We have had an Epson 2200 printer for many years, but only recently have been able to take advantage of it’s excellent photo (and art) printing capability. Previously when I tried to print a photo I would get a hideous off-color version of my beautiful shot. I sporadically read books about color management and searched the web for information. Over time,I did learn a lot, like what  ICC profiles were and how to use them. I learned about work flows and monitor calibrations and color spaces. But somehow I always managed to fall short of producing a nice color print of anything.

The new camera spurred me on to try again to get a great image on to paper faithfully. I had the right lighting set up to capture good color, I had the camera that took great high resolution photos. I had a large-format printer that was supposedly capable of producing high quality prints. All I needed was to work the kinks out of my work flow.

It helped that I had a nice new 24 inch LCD monitor to view my raw camera image. I opened the file in Digital Photo Professional, a graphics utility program that came with the 5D camera. I was able to do some extra sharpening and white balance corrections using the raw format file before transferring it directly to Photoshop as a tif file. In Photoshop I tweaked the color some more with the original sitting next to the monitor as a reference. I loved the image I saw on my monitor but I knew that getting it on to the paper would be the hard part.

My next step was to start printing proofs. I cut down pieces of  regular watercolor paper to 13 inch widths, which is the largest paper  width that the Epson 2200 can accept. I sized my image in Photoshop to 12 x 18 inches so as to leave a half inch border all around.

For the sake of not using up too much paper and ink, I would temporarily crop a slice out of my picture that represented  the most critical color areas. In the Photoshop print dialogue box I chose what I thought would be the closest Epson profile match to the paper I was using. It was called “SP2200 Watercolor – RW_PK”. The RW stands for radiant white and the P for  the photo black ink cartridge in my printer, as opposed to a matte black cartridge.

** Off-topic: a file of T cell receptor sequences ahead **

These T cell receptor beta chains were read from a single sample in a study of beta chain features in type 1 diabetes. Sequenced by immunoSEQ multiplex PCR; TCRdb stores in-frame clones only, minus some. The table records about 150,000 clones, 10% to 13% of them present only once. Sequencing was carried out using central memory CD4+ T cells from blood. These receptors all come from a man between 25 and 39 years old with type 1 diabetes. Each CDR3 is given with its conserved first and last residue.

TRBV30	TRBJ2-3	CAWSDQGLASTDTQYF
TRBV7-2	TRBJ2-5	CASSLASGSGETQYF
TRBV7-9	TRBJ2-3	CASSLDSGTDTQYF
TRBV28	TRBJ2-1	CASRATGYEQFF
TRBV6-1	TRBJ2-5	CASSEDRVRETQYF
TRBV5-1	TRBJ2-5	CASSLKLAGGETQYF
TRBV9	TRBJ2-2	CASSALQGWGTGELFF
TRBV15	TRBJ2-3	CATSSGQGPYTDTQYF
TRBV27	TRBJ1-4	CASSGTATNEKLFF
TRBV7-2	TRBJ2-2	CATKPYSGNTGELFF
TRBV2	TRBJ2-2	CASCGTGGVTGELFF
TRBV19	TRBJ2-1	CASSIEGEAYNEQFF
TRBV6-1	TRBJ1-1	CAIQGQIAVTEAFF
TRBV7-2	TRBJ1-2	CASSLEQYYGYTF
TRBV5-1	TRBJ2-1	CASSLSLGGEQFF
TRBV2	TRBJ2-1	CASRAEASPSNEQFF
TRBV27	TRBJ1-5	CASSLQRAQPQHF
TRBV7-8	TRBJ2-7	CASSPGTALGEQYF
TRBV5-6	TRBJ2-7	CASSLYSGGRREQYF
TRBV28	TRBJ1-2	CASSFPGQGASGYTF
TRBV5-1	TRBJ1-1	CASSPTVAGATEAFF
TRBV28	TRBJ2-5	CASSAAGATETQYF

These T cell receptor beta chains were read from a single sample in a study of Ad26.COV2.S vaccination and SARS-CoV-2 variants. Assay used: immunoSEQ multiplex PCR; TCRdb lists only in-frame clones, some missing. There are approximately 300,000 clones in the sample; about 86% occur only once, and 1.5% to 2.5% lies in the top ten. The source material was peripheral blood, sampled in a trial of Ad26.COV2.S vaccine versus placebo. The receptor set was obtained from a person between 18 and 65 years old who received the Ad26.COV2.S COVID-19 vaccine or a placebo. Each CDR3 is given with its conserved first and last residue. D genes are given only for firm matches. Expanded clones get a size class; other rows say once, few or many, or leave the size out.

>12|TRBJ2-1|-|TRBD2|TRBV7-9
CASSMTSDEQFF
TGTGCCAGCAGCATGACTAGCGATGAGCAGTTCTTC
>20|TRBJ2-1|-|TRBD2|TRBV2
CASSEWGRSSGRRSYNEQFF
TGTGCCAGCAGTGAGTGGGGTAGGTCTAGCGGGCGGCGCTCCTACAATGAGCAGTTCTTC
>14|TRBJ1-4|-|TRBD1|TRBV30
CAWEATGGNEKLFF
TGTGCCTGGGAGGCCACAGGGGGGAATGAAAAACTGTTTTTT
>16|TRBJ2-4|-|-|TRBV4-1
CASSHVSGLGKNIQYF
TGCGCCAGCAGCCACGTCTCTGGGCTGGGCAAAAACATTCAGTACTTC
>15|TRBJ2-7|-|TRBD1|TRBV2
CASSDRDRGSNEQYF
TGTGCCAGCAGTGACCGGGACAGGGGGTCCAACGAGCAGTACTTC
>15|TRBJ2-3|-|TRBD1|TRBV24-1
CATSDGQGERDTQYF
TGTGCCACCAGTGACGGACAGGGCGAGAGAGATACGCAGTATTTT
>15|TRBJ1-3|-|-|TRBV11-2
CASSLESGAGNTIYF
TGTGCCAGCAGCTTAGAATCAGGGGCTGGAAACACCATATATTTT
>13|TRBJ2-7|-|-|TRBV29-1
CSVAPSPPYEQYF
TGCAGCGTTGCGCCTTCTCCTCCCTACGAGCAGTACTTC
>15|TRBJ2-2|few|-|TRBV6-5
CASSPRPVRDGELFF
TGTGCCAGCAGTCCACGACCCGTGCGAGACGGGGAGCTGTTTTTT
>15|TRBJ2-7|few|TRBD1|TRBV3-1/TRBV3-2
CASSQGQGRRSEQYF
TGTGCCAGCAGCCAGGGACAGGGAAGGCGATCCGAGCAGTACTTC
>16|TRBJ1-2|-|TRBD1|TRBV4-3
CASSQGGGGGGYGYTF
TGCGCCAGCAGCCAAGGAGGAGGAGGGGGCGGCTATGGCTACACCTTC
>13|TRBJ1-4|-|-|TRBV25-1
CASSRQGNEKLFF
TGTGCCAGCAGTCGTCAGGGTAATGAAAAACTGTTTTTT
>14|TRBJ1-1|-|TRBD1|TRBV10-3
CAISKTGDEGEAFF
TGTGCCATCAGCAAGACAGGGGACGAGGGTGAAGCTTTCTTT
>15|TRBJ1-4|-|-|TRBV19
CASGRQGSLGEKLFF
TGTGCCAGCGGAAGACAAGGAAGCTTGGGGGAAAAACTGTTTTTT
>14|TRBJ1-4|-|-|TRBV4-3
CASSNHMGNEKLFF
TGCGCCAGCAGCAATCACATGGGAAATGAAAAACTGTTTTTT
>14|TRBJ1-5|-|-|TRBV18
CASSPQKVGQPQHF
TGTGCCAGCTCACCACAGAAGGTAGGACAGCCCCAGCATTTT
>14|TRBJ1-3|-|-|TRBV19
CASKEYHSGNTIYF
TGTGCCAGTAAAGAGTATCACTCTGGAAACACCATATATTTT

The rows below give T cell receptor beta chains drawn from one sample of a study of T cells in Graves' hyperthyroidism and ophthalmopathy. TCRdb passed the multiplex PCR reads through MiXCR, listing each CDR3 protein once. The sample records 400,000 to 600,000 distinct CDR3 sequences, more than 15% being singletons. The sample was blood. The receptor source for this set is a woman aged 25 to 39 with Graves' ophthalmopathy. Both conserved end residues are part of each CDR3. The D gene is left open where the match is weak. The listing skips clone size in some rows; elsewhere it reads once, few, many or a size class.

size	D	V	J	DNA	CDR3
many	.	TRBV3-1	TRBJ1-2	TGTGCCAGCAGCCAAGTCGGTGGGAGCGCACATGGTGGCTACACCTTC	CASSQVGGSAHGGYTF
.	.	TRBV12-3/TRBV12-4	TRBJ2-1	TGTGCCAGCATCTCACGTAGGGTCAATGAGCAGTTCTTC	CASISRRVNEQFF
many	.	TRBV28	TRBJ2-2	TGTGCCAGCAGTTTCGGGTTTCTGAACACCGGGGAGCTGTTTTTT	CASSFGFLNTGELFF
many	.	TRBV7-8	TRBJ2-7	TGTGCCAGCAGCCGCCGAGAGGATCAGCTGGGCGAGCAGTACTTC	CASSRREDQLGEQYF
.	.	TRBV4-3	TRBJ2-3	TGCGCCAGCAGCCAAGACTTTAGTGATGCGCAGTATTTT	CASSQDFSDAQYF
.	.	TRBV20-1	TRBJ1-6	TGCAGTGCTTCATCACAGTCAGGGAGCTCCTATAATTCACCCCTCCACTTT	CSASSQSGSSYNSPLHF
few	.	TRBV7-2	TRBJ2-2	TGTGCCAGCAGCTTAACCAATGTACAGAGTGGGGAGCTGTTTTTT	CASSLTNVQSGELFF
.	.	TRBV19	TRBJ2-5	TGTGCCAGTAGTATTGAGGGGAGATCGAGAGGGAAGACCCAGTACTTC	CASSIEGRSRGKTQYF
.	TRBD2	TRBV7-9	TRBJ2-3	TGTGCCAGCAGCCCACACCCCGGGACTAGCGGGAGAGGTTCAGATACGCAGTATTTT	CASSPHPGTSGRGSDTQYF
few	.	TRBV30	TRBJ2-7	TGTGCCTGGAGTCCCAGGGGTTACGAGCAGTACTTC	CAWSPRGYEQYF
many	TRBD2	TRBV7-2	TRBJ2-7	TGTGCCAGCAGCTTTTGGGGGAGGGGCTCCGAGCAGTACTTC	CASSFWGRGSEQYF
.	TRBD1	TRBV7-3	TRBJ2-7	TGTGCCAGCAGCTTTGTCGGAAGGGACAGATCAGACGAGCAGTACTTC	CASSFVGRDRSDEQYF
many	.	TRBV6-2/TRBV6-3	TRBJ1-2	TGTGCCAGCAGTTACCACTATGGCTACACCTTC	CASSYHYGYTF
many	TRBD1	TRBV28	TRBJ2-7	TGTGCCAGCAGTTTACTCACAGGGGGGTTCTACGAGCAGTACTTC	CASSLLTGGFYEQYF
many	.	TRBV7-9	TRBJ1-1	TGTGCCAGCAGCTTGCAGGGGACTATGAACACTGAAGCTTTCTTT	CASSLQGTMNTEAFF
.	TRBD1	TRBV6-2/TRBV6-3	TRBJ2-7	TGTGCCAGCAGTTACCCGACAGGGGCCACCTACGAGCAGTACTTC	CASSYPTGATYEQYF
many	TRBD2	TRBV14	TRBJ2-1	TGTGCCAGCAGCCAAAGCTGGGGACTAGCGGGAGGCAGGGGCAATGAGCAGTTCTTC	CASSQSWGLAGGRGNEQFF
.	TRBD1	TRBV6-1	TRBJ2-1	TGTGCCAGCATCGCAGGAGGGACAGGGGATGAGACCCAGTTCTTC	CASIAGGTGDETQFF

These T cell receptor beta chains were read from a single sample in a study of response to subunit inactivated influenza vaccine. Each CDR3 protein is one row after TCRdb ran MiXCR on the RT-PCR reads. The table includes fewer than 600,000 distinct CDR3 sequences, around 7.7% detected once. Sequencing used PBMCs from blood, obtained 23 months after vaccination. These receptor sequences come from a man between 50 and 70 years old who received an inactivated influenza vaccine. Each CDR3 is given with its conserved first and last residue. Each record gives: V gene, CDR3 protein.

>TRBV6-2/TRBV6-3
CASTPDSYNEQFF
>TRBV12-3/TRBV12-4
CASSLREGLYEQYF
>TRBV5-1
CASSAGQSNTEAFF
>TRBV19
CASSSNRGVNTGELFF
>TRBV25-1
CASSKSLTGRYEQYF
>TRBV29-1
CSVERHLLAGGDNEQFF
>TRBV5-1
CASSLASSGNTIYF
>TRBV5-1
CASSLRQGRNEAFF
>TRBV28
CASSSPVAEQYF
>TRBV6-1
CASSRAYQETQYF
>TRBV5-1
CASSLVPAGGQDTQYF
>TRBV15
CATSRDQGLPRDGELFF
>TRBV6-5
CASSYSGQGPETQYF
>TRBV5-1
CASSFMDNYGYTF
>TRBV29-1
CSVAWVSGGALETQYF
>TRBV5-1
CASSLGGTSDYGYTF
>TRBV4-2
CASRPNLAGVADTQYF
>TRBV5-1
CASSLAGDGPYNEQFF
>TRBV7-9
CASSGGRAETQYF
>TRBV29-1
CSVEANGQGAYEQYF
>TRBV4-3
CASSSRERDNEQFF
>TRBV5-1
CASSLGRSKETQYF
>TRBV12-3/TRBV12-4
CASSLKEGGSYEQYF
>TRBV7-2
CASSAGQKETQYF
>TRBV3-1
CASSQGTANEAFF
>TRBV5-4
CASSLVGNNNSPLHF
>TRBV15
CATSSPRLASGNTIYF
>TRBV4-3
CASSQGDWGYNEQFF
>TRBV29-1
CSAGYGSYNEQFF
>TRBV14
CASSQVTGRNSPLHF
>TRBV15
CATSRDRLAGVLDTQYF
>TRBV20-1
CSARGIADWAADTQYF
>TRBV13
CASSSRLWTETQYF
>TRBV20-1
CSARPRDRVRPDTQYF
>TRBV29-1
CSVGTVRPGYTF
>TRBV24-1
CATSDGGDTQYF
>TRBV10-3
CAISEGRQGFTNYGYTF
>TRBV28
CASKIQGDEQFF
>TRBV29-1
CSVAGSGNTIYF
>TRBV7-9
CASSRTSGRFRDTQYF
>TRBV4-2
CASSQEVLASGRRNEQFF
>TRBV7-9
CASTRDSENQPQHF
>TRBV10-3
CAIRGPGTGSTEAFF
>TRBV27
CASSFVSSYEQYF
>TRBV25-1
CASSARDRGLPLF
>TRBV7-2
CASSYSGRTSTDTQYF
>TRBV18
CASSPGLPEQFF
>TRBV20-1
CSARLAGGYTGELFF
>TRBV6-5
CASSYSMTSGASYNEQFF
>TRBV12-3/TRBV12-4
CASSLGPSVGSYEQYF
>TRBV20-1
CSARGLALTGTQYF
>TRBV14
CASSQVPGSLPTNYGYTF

There is a good tutorial available on the Epson website called  “Color Management Workbook” . It shows you how to set up the print dialogues in Photoshop to use Epson profiles in your color managed prints. You can also find all the latest and greatest paper ICC profiles and instructions on how to install them to your computer.

Printer Art Paper

To tell the truth, the proofs I did with the watercolor RW_PK profile turned out pretty crappy. This was probably because the profile was not created for the watercolor paper I was using. My paper certainly was not radiant white and it was real watercolor paper, not specially designed Epson watercolor art paper. Switching to other profiles, I achieved the best results using the generic “Stylus Photo 2200” profile, and also one called “Adobe RGB (1998)”

After getting these wacky colors on my proofs, I realized that I was going to have to buy some real honest-to-goodness Epson art paper. The knowledge finally consolidated in my head, I needed the correct ink jet art paper, I needed the correct Epson paper profile. I put away my proofs and ordered some Epson Velvet Fine Art Paper.

It arrived about a week later and I tried again. This time I made sure to get the Velvet Fine Art Paper profile from the Epson web site before even starting.  A few more slices of Dean’s face later and I was thrilled to see some true resemblance of the colors on the paper to the ones on the screen.

I was very happy! After all, this was a watershed moment, the culmination of many years of trying. I deserved my happy time. 🙂

I continued my proofing process, with suitably small tweaks, until I had it, a print I could be proud of. Here is a picture of my first proofs on top and then the second truer batch on the Velvet Fine paper below. I posted it before, but it fits here too.

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There it is folks. My adventures in making prints, with a happy ending, no less. Thanks for reading!